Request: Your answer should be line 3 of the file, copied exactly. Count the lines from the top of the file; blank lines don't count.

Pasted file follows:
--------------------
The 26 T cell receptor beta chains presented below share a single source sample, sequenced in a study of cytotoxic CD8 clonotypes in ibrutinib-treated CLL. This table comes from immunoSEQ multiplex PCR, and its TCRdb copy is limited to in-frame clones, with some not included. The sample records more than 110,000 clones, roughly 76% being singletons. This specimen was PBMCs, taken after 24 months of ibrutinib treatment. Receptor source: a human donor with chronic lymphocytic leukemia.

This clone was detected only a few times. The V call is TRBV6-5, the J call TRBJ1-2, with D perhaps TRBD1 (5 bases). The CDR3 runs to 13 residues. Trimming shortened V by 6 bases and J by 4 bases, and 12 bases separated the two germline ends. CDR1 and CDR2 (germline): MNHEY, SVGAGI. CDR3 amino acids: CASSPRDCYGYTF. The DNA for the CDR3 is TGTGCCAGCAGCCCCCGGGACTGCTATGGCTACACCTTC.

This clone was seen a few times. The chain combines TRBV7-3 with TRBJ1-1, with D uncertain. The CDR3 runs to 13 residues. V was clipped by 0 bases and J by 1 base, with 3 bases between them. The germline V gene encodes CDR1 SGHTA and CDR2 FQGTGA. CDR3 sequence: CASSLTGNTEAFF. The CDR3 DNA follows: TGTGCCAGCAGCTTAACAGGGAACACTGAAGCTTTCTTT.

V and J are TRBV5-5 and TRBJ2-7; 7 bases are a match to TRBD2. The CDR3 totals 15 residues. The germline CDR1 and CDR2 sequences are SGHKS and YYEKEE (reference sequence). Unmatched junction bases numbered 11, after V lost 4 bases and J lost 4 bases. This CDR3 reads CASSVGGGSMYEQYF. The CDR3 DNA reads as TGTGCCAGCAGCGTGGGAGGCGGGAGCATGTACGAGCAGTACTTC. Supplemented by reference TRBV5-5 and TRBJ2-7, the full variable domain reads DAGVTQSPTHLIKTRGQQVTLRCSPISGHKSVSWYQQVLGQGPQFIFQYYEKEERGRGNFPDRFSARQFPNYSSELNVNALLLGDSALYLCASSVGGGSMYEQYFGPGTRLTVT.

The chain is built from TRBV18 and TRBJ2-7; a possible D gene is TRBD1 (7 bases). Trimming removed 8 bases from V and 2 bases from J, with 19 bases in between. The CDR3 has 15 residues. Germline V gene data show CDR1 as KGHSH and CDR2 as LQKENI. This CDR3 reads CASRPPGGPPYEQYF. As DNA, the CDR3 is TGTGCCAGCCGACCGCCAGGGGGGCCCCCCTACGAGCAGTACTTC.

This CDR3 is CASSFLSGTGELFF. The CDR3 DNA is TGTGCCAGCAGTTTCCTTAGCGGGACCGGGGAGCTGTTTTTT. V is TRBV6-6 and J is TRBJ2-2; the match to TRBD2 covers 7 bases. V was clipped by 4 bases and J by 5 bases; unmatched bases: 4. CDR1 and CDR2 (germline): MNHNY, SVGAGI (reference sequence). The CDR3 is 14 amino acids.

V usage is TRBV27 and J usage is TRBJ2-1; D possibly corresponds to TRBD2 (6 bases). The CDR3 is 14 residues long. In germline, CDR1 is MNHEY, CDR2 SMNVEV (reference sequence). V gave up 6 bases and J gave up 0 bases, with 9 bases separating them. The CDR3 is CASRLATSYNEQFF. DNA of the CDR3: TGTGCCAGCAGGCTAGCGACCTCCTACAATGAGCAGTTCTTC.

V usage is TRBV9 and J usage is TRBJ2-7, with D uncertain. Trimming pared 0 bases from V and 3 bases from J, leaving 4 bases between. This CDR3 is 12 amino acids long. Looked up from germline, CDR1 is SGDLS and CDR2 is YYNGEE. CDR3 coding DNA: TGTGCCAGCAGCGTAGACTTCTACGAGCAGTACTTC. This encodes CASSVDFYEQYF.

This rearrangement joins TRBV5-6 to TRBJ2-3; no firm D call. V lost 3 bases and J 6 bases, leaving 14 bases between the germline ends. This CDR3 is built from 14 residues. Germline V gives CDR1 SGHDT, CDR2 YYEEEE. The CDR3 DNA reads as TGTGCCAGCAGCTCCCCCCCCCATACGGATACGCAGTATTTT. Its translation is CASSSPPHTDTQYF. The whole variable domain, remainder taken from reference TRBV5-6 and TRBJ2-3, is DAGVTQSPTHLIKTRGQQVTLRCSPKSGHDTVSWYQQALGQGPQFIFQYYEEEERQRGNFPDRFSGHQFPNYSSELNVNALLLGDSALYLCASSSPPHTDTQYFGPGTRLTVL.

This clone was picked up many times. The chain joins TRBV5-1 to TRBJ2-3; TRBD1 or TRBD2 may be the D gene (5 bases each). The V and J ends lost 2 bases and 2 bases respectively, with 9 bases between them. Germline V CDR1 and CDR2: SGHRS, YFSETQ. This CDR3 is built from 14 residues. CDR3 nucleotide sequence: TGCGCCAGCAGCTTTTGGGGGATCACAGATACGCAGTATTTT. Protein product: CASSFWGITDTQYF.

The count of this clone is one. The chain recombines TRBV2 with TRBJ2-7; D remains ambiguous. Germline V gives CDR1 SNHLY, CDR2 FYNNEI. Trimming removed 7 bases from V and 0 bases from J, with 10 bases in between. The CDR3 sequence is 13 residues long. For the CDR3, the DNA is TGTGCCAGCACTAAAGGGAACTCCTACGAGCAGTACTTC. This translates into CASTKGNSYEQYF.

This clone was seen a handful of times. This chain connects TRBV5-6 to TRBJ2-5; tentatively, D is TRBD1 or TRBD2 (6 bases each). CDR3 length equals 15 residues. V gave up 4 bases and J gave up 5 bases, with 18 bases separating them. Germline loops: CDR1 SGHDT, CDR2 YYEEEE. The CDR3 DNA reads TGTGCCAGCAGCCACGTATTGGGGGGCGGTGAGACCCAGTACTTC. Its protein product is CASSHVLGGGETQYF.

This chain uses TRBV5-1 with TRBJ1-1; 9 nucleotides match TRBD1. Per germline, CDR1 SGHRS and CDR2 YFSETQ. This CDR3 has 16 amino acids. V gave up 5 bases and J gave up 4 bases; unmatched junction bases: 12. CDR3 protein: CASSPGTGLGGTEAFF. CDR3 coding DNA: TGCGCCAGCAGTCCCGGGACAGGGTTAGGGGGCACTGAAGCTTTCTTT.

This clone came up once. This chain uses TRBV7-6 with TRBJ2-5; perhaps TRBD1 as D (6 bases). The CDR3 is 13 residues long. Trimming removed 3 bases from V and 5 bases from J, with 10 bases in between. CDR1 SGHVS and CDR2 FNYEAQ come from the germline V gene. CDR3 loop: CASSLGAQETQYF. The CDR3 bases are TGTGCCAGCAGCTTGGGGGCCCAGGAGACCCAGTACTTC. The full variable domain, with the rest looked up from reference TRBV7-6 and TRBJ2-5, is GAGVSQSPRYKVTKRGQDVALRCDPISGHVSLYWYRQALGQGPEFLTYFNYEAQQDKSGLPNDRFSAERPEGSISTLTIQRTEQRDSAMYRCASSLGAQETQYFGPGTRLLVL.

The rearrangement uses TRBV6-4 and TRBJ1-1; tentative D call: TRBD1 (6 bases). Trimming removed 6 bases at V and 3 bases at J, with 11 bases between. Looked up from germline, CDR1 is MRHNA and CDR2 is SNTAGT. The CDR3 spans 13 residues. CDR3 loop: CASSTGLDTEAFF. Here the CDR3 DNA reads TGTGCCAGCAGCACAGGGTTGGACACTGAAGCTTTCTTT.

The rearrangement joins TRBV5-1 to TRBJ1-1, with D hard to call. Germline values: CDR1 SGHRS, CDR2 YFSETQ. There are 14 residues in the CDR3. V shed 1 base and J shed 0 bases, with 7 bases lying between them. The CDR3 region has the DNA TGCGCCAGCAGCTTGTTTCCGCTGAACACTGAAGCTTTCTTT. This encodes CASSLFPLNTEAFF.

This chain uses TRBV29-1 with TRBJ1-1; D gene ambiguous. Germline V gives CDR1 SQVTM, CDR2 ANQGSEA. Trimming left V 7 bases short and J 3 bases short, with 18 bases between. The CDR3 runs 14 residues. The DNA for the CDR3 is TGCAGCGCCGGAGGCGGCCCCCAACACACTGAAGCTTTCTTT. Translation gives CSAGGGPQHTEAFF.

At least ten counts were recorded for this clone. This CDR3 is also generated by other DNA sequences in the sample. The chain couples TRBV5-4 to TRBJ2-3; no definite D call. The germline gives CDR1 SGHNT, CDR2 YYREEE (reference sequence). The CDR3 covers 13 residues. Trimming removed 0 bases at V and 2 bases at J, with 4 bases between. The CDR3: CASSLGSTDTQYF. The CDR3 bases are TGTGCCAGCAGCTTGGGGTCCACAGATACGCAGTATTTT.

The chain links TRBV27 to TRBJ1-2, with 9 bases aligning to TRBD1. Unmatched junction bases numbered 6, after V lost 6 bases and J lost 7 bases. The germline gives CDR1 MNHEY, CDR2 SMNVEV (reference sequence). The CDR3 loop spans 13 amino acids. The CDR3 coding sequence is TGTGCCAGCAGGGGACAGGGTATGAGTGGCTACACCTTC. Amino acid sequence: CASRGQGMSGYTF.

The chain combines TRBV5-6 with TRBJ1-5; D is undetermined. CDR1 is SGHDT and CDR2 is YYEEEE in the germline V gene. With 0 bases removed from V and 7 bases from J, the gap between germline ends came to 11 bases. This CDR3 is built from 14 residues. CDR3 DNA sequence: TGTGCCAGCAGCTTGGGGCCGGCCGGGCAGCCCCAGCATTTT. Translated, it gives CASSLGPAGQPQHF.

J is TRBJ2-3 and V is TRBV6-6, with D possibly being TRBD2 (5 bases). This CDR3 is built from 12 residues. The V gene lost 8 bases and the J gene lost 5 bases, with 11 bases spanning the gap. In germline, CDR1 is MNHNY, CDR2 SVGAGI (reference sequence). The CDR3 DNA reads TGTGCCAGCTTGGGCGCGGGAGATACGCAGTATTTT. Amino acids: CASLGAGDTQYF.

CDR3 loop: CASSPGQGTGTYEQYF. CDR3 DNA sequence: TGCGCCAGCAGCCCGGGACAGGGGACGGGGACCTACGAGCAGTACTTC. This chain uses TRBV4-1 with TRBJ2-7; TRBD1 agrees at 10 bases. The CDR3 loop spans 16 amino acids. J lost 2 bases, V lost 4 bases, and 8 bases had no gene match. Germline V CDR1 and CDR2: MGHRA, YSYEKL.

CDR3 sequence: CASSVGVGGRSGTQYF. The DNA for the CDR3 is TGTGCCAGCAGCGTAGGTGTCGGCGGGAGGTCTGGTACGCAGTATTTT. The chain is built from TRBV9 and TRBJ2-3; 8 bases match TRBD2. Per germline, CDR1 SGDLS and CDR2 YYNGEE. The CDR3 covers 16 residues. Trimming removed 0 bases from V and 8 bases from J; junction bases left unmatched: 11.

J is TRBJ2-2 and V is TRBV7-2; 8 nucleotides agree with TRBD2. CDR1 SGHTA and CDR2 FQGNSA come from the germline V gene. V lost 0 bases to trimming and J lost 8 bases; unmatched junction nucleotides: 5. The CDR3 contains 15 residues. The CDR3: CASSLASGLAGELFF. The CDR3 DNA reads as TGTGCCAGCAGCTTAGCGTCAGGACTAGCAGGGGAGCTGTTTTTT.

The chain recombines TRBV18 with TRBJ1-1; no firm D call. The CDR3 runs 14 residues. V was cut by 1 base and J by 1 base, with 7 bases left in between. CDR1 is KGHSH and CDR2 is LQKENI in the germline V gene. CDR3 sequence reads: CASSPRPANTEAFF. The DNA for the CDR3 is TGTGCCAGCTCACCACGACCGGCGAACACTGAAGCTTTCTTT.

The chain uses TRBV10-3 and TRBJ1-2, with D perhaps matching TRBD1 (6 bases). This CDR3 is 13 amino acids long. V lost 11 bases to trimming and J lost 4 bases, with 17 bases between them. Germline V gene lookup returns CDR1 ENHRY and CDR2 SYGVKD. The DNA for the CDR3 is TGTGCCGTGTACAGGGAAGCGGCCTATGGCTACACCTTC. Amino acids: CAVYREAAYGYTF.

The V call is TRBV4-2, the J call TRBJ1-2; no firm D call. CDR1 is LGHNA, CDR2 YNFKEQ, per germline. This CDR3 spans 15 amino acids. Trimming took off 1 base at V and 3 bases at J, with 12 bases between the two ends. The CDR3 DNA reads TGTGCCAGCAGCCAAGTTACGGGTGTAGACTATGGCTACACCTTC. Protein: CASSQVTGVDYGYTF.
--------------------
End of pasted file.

This clone was seen a few times. The chain combines TRBV7-3 with TRBJ1-1, with D uncertain. The CDR3 runs to 13 residues. V was clipped by 0 bases and J by 1 base, with 3 bases between them. The germline V gene encodes CDR1 SGHTA and CDR2 FQGTGA. CDR3 sequence: CASSLTGNTEAFF. The CDR3 DNA follows: TGTGCCAGCAGCTTAACAGGGAACACTGAAGCTTTCTTT.